Will equities see a sweeter ’16 ahead?

Global equity markets last year were weighed down by sputtering growth in developed economies

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As we shift our gaze to 2016, we remain generally constructive on the prospects for global equity performance potential due to a host of factors such as further declines in unemployment in key regions, an improving wage outlook for a broader segment of the global economy and the resiliency of corporate profitability, the latter of which continues to enable tremendous flexibility in capital allocation.

Financial markets stabilized somewhat in the fourth quarter of 2015 from the elevated levels of volatility experienced during the previous quarter. This was due in part to rising conviction that the US Federal Reserve (Fed) is unlikely to raise rates in a vacuum that disregards global economic conditions, and rather, as Fed Chair Janet Yellen put it, proceeds at a “gradual and measured pace.” This more data-dependent path for future rate hikes will ultimately hinge upon the forward path for key economic indicators that include unemployment, wages and inflation expectations, while also giving considerable thought to economic conditions around the world and the potential influences on the US economic outlook.

Meanwhile, the first week of calendar 2016 trading brought with it another wave of incremental financial markets volatility. A host of global macro-economic factors increased investors’ anxiety, including a combination of issues involving China: sharp volatility in Chinese equity markets, additional downward movement in the foreign exchange value of the Chinese yuan, and renewed concerns about the decelerating pace of Chinese economic growth. In addition, financial markets in the first week of trading in 2016 were somewhat unnerved by geopolitical tensions between Saudi Arabia and Iran, reports of nuclear military tests taking place in North Korea, and additional incremental weakness in global energy prices. While we take each of these factors into thorough consideration while formulating our investment views, we feel comfortable that—provided there is not substantial escalation in geopolitical tensions—markets will eventually look beyond these short-term headlines and return their primary focus to the merits and fundamentals of individual securities. Indeed, overreaction by financial markets to short-term negative news headlines oftentimes creates attractive investment opportunities for disciplined long-term investors.

Especially as various macro-economic and geopolitical challenges emerge—as they tend to do from time to time—it appears evident to us that a team effort in supporting global growth is both necessary and likely; recent indications from a broad range of central banks and governments, such as the European Central Bank (ECB) and Bank of Japan (BOJ), stand ready to continue their respective quantitative easing programs amid any economic or geopolitical uncertainty.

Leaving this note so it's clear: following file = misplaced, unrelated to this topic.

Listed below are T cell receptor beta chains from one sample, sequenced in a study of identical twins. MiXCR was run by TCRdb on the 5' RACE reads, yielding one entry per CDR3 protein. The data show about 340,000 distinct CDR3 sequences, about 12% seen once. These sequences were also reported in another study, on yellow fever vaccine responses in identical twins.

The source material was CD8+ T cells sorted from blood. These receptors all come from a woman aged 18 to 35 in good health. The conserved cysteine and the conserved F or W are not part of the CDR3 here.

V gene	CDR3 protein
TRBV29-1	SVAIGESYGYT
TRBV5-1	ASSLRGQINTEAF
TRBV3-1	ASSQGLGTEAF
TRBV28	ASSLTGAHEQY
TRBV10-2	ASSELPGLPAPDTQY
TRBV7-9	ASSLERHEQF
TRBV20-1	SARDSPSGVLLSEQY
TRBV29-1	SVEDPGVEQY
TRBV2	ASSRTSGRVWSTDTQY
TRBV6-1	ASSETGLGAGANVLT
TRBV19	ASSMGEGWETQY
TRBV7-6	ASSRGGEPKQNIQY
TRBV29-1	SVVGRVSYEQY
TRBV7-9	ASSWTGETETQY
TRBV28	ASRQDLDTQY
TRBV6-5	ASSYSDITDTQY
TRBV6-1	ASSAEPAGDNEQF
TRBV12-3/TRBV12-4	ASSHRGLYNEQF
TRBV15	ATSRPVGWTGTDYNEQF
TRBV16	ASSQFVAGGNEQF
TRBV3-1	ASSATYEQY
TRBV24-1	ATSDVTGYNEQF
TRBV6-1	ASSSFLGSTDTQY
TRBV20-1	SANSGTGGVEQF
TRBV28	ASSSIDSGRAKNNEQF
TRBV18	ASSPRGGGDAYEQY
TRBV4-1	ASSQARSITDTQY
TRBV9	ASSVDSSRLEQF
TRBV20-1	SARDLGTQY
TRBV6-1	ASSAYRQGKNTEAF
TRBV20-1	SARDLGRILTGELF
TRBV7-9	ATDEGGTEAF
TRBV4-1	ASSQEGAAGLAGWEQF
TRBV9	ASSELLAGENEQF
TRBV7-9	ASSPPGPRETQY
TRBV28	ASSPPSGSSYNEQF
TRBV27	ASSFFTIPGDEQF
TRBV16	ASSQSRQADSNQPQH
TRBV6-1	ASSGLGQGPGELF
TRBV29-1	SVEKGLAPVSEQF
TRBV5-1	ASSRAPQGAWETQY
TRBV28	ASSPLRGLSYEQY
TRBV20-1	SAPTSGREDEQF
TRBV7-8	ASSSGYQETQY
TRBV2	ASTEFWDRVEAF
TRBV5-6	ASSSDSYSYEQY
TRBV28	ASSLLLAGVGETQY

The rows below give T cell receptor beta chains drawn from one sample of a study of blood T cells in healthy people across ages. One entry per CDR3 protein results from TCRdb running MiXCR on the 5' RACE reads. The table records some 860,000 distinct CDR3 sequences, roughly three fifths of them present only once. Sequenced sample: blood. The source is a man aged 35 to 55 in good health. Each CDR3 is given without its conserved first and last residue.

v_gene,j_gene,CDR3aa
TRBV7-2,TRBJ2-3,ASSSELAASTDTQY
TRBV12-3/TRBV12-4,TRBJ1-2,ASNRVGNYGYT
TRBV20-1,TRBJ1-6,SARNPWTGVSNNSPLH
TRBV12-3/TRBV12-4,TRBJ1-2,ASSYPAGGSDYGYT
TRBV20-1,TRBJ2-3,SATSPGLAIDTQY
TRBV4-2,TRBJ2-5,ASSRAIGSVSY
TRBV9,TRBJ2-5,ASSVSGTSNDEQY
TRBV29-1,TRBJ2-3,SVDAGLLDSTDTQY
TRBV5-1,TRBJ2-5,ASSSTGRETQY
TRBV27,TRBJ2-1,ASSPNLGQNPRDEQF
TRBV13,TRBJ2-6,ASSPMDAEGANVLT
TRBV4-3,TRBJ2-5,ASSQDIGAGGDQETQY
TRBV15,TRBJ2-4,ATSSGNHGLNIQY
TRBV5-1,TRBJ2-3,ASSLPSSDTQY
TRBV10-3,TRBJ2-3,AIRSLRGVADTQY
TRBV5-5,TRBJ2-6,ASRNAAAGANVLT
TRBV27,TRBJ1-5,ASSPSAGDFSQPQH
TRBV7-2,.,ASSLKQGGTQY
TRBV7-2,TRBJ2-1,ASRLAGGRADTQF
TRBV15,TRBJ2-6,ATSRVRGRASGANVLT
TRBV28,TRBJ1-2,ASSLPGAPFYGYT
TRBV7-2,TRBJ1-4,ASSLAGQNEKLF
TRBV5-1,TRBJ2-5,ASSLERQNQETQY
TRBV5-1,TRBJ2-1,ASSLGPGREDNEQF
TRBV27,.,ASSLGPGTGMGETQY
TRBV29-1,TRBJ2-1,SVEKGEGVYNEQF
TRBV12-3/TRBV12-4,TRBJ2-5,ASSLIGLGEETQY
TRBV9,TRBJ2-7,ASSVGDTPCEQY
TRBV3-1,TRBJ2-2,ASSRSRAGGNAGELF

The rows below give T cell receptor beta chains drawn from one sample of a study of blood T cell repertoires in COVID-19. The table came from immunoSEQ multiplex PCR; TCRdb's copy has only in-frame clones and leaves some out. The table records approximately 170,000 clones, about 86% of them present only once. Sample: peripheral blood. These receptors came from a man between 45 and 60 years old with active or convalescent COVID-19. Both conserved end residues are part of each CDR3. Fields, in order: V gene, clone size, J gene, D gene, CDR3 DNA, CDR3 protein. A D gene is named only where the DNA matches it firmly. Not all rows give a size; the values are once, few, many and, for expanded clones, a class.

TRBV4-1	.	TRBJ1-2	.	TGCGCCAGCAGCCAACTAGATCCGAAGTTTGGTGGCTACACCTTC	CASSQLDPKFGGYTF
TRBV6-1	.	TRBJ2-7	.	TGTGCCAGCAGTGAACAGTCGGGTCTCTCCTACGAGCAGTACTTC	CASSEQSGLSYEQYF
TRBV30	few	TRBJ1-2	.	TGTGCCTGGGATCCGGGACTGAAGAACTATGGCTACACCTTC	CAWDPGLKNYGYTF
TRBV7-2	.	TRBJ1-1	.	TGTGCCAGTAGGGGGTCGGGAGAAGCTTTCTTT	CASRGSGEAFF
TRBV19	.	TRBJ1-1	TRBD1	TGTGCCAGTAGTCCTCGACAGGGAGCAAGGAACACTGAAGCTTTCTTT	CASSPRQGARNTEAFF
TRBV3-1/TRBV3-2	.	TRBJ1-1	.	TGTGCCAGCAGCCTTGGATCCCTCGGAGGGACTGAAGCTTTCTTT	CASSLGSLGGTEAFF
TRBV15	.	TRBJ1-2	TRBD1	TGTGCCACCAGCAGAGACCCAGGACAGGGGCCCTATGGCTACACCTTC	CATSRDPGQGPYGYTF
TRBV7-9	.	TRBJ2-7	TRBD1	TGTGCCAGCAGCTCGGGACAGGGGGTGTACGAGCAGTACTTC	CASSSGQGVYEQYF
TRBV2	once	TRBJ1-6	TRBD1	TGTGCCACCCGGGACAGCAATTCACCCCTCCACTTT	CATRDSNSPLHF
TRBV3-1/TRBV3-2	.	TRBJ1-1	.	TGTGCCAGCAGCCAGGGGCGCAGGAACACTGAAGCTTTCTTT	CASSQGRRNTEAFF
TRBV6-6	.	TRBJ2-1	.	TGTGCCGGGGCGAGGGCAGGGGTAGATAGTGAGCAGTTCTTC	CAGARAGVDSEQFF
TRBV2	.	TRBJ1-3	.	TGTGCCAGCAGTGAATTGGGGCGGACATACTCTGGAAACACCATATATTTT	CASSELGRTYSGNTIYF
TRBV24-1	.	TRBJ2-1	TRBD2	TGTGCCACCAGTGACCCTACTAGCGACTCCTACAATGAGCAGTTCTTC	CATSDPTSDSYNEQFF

A challenging backdrop

During much of 2015, global equity markets labored under the weight of sputtering growth in developed economies, slumping emerging markets, and collapsing prices for a wide range of commodities and natural resources that had far-reaching consequences. Although extraordinary monetary policy measures from key central banks have been employed in efforts to stimulate economic growth over the last several years, these measures proved somewhat less effective in meeting 2015 growth targets in economies that comprise a substantial amount of global gross domestic product, including the United States, eurozone, United Kingdom and Japan.

This challenging backdrop occurred amid uncertainties surrounding economic growth in China and the country’s transition from an investment-led economy to one driven more by domestic consumption. The actions of the People’s Bank of China in 2015 to further cut interest rates and relax reserve requirements may smooth the transition occurring in that economy. Despite weakness in Chinese manufacturing, domestic consumption appears robust while keeping with the Communist Party’s latest five-year plan to restructure the Chinese economy to make it less reliant on investment and exports, and more driven by innovation and domestic consumption. Additionally, improvements in market conditions toward the end of 2015 seemed to reflect a lower likelihood that the Chinese have embarked on a full-scale competitive devaluation of their currency, a concern that at least partially contributed to the rise in equity market volatility during parts of 2015. Finally, markets remained fixated on the timing of the Fed’s December interest rate “lift-off” and the potential market implications. Succumbing to the pressure of these headwinds, global equity markets generally stalled out in 2015.

Discipline in corporate capital allocation

One defining characteristic of recent global equity markets that we expect to remain a key feature of 2016 is the discipline exhibited in corporate capital allocation.